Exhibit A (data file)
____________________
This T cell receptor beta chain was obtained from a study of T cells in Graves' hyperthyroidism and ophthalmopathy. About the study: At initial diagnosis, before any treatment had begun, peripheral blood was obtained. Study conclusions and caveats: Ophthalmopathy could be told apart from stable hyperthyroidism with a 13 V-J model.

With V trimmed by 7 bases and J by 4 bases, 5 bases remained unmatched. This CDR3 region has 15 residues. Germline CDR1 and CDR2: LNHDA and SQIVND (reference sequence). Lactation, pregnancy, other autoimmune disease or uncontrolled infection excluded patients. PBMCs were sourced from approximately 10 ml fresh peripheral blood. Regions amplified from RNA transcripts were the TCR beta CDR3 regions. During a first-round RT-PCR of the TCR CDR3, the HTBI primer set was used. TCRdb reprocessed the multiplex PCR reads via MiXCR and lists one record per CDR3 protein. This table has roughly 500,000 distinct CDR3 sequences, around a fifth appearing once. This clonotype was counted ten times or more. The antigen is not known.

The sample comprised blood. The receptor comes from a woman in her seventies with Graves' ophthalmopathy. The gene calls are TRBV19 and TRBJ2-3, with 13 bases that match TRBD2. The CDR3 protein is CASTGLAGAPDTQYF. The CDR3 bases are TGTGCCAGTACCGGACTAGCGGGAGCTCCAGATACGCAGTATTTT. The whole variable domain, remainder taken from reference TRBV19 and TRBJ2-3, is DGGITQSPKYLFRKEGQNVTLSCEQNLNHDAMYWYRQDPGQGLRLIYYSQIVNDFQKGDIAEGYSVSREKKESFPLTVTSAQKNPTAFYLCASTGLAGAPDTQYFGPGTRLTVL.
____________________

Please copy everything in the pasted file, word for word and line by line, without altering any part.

This T cell receptor beta chain was obtained from a study of T cells in Graves' hyperthyroidism and ophthalmopathy. About the study: At initial diagnosis, before any treatment had begun, peripheral blood was obtained. Study conclusions and caveats: Ophthalmopathy could be told apart from stable hyperthyroidism with a 13 V-J model.

With V trimmed by 7 bases and J by 4 bases, 5 bases remained unmatched. This CDR3 region has 15 residues. Germline CDR1 and CDR2: LNHDA and SQIVND (reference sequence). Lactation, pregnancy, other autoimmune disease or uncontrolled infection excluded patients. PBMCs were sourced from approximately 10 ml fresh peripheral blood. Regions amplified from RNA transcripts were the TCR beta CDR3 regions. During a first-round RT-PCR of the TCR CDR3, the HTBI primer set was used. TCRdb reprocessed the multiplex PCR reads via MiXCR and lists one record per CDR3 protein. This table has roughly 500,000 distinct CDR3 sequences, around a fifth appearing once. This clonotype was counted ten times or more. The antigen is not known.

The sample comprised blood. The receptor comes from a woman in her seventies with Graves' ophthalmopathy. The gene calls are TRBV19 and TRBJ2-3, with 13 bases that match TRBD2. The CDR3 protein is CASTGLAGAPDTQYF. The CDR3 bases are TGTGCCAGTACCGGACTAGCGGGAGCTCCAGATACGCAGTATTTT. The whole variable domain, remainder taken from reference TRBV19 and TRBJ2-3, is DGGITQSPKYLFRKEGQNVTLSCEQNLNHDAMYWYRQDPGQGLRLIYYSQIVNDFQKGDIAEGYSVSREKKESFPLTVTSAQKNPTAFYLCASTGLAGAPDTQYFGPGTRLTVL.